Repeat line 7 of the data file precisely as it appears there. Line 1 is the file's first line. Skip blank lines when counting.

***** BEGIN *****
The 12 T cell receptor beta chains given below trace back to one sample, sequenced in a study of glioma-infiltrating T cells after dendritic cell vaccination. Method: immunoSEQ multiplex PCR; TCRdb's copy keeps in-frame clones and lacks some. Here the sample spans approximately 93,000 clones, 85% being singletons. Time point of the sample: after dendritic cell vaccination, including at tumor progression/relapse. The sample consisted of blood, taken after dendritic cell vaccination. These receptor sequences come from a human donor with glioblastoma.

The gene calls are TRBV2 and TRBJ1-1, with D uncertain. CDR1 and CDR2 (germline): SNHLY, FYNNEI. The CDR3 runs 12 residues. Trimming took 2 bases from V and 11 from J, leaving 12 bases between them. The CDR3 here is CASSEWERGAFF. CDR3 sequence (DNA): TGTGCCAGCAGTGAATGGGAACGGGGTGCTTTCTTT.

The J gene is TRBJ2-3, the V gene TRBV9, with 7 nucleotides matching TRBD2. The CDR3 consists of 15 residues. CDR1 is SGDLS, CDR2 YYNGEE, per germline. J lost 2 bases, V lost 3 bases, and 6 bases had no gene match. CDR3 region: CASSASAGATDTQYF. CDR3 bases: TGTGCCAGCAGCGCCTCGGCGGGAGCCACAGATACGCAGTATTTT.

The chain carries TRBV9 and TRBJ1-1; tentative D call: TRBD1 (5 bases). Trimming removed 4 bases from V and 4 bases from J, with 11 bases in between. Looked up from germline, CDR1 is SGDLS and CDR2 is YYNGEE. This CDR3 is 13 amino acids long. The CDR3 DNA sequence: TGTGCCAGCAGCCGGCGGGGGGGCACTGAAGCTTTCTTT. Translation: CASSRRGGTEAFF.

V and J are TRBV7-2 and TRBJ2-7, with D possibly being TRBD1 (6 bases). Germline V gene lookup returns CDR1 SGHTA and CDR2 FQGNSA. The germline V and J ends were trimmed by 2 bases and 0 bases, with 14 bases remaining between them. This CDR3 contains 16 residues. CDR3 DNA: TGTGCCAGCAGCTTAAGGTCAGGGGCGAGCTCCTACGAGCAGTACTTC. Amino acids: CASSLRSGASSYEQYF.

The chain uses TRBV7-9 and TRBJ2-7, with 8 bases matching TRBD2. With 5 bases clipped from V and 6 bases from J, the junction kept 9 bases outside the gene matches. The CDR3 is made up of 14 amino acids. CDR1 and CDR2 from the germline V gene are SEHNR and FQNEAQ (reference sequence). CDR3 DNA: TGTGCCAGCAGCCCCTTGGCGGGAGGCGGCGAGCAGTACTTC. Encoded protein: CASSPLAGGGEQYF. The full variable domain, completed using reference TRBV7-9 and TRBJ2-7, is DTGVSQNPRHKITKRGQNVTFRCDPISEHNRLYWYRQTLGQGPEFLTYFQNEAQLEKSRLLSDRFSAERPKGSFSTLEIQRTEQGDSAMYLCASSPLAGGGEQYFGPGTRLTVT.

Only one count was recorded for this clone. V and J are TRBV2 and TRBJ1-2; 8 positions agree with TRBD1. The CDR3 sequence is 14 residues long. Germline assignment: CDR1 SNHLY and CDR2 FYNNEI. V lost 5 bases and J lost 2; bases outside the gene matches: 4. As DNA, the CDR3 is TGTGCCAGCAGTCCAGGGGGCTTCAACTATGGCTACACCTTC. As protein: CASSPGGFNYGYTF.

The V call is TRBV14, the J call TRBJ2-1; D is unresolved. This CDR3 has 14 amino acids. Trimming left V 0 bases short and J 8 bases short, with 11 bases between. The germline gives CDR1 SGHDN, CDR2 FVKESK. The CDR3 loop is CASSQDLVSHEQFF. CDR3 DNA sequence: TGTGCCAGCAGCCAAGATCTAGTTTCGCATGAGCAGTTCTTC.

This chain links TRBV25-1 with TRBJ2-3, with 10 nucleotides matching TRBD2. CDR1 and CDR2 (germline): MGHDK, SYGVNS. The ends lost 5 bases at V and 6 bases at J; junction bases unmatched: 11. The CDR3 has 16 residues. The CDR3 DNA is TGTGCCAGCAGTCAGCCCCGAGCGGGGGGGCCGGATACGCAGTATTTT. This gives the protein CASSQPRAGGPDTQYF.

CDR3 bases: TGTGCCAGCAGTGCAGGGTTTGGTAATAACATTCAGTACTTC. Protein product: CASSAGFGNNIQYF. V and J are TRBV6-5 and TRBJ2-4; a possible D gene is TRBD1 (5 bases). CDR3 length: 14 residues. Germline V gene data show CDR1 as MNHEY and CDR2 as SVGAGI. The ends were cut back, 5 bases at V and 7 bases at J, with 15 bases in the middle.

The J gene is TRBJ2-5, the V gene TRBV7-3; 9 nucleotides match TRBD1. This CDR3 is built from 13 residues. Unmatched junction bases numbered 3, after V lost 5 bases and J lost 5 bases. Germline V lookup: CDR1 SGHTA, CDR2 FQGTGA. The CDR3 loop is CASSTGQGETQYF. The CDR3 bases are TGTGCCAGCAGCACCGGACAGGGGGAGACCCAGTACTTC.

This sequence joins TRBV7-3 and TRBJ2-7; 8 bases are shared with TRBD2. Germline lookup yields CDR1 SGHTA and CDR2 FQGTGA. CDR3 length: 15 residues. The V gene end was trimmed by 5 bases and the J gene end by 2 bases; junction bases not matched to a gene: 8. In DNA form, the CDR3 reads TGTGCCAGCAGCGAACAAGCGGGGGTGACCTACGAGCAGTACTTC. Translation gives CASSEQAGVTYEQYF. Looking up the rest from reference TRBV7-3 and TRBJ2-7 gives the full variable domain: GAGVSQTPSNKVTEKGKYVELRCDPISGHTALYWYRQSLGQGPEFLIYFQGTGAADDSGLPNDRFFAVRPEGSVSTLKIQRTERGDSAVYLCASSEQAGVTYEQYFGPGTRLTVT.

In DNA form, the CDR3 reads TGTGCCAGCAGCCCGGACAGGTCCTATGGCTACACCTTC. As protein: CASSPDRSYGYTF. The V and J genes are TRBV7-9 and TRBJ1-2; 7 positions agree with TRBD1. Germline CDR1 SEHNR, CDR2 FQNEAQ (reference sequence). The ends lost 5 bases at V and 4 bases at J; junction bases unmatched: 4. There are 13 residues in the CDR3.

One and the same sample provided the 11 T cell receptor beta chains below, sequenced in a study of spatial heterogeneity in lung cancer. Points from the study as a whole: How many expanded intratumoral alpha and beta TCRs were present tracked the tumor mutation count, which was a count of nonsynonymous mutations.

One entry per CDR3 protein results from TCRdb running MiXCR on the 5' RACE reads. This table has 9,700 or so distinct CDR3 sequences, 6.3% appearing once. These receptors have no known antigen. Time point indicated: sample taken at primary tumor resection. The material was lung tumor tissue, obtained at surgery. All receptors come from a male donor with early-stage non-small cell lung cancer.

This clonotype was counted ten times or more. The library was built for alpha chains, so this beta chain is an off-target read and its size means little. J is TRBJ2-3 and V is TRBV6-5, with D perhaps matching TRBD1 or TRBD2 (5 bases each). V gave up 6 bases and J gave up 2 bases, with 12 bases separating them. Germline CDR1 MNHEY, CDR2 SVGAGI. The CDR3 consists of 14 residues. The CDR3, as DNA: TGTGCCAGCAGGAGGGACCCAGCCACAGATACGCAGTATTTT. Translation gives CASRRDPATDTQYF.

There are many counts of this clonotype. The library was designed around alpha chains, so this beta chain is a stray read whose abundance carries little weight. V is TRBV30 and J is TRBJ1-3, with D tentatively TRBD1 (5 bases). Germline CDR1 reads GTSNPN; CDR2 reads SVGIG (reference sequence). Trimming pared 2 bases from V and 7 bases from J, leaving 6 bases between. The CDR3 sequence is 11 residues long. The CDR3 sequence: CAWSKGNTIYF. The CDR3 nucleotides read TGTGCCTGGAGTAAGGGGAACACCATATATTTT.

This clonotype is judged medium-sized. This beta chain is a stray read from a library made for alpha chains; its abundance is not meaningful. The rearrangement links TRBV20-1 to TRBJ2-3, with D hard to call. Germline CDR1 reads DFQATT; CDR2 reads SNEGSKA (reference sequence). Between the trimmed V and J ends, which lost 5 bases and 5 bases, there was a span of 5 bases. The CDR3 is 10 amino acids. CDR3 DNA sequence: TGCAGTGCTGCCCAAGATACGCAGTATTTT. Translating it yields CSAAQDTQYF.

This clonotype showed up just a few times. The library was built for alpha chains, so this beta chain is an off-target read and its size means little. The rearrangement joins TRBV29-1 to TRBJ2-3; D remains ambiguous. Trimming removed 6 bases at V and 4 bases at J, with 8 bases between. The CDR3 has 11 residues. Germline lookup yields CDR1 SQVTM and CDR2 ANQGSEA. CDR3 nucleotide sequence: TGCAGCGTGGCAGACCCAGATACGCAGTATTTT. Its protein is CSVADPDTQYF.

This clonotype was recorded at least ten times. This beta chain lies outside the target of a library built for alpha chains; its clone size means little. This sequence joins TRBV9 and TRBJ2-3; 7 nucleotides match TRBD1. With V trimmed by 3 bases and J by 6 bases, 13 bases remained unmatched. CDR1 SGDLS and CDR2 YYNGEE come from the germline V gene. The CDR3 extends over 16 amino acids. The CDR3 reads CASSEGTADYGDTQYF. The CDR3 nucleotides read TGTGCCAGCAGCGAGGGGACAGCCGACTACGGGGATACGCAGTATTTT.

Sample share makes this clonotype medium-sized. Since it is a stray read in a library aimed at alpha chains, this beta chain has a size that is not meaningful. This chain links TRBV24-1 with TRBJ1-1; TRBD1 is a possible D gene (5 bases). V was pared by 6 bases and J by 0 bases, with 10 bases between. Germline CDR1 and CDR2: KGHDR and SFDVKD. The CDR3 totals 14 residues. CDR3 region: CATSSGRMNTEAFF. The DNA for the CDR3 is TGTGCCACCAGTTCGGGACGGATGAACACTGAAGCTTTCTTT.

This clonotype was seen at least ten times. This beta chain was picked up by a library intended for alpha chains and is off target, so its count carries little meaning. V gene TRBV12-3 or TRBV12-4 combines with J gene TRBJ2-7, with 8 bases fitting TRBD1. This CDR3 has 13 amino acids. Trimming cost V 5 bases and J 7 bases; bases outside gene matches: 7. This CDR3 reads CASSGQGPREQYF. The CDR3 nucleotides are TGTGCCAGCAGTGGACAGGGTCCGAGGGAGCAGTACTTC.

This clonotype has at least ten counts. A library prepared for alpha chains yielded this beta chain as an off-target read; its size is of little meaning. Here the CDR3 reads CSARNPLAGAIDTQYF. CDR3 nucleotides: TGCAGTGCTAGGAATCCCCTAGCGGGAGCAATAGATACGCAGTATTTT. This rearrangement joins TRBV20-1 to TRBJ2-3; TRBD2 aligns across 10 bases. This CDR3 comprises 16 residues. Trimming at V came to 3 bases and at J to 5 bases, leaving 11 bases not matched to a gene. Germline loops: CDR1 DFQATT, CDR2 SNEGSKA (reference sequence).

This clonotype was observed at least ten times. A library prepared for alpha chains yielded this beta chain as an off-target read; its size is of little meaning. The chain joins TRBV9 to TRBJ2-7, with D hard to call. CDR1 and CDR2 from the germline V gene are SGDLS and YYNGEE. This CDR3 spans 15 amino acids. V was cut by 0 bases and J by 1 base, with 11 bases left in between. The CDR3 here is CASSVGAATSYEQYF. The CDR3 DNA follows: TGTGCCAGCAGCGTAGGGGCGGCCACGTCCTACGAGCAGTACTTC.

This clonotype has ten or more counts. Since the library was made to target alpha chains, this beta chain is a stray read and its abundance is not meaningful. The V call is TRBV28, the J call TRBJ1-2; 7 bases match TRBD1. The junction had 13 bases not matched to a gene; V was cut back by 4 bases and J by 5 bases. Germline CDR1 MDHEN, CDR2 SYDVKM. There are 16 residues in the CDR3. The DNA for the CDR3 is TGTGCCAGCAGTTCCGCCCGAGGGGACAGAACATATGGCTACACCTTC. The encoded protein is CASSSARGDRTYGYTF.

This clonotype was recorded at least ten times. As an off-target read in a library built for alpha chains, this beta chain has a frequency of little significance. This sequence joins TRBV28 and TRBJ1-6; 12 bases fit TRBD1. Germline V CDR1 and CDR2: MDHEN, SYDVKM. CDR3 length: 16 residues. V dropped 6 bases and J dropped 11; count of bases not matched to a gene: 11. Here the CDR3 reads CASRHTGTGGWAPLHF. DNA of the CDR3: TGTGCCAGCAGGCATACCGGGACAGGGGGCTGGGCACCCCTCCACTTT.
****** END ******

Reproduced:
Only one count was recorded for this clone. V and J are TRBV2 and TRBJ1-2; 8 positions agree with TRBD1. The CDR3 sequence is 14 residues long. Germline assignment: CDR1 SNHLY and CDR2 FYNNEI. V lost 5 bases and J lost 2; bases outside the gene matches: 4. As DNA, the CDR3 is TGTGCCAGCAGTCCAGGGGGCTTCAACTATGGCTACACCTTC. As protein: CASSPGGFNYGYTF.